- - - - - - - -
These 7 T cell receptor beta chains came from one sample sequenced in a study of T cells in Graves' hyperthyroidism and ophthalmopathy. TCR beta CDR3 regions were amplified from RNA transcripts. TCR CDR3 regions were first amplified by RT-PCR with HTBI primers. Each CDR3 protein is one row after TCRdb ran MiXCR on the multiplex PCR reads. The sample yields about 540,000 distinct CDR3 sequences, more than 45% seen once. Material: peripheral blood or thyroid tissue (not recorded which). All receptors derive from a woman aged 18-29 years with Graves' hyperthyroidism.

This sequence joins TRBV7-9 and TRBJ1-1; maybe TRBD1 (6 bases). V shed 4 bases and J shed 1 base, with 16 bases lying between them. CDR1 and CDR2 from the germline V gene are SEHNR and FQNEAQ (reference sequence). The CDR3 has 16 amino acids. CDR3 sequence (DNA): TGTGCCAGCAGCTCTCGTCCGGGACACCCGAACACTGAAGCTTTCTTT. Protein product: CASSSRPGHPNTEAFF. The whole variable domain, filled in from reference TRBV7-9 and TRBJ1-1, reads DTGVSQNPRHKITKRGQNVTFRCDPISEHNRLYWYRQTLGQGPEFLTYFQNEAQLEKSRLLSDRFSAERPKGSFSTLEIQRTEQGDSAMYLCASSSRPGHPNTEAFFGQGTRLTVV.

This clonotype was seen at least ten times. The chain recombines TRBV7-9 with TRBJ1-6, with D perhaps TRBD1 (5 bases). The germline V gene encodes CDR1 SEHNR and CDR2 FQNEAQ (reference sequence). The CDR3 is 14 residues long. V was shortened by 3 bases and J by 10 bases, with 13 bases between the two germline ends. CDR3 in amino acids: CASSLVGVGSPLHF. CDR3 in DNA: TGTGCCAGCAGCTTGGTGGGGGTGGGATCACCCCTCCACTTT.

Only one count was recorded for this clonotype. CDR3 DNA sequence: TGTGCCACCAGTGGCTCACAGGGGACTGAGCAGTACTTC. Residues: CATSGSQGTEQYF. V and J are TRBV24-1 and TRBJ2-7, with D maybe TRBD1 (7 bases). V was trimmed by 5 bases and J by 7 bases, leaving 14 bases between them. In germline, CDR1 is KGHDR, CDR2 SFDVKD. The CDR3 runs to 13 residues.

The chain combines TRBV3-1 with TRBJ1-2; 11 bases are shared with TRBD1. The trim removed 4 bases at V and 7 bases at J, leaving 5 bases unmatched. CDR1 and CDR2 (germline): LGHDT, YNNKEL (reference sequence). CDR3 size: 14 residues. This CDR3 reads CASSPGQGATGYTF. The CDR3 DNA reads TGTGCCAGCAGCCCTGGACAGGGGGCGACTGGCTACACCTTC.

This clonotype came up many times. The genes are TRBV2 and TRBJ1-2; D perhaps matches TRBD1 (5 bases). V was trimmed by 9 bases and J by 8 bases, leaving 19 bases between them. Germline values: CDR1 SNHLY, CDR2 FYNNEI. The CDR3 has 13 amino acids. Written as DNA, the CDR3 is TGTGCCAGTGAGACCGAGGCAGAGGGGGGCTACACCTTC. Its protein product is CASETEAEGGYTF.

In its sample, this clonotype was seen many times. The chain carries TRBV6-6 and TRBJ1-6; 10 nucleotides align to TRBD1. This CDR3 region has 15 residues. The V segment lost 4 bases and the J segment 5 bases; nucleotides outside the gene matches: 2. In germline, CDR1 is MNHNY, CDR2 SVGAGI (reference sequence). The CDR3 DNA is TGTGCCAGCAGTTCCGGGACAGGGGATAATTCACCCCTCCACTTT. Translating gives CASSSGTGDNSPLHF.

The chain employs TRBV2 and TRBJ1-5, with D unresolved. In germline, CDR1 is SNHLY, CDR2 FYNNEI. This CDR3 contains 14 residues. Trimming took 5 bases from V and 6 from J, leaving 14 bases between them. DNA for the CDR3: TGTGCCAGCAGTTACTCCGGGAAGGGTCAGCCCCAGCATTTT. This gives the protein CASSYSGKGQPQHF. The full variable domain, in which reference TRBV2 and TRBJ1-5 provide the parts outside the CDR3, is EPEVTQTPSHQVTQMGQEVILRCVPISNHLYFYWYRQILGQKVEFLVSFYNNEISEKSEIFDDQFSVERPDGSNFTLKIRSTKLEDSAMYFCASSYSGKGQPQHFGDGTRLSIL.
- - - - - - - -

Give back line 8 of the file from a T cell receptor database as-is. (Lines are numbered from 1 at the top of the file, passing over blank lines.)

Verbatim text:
The chain employs TRBV2 and TRBJ1-5, with D unresolved. In germline, CDR1 is SNHLY, CDR2 FYNNEI. This CDR3 contains 14 residues. Trimming took 5 bases from V and 6 from J, leaving 14 bases between them. DNA for the CDR3: TGTGCCAGCAGTTACTCCGGGAAGGGTCAGCCCCAGCATTTT. This gives the protein CASSYSGKGQPQHF. The full variable domain, in which reference TRBV2 and TRBJ1-5 provide the parts outside the CDR3, is EPEVTQTPSHQVTQMGQEVILRCVPISNHLYFYWYRQILGQKVEFLVSFYNNEISEKSEIFDDQFSVERPDGSNFTLKIRSTKLEDSAMYFCASSYSGKGQPQHFGDGTRLSIL.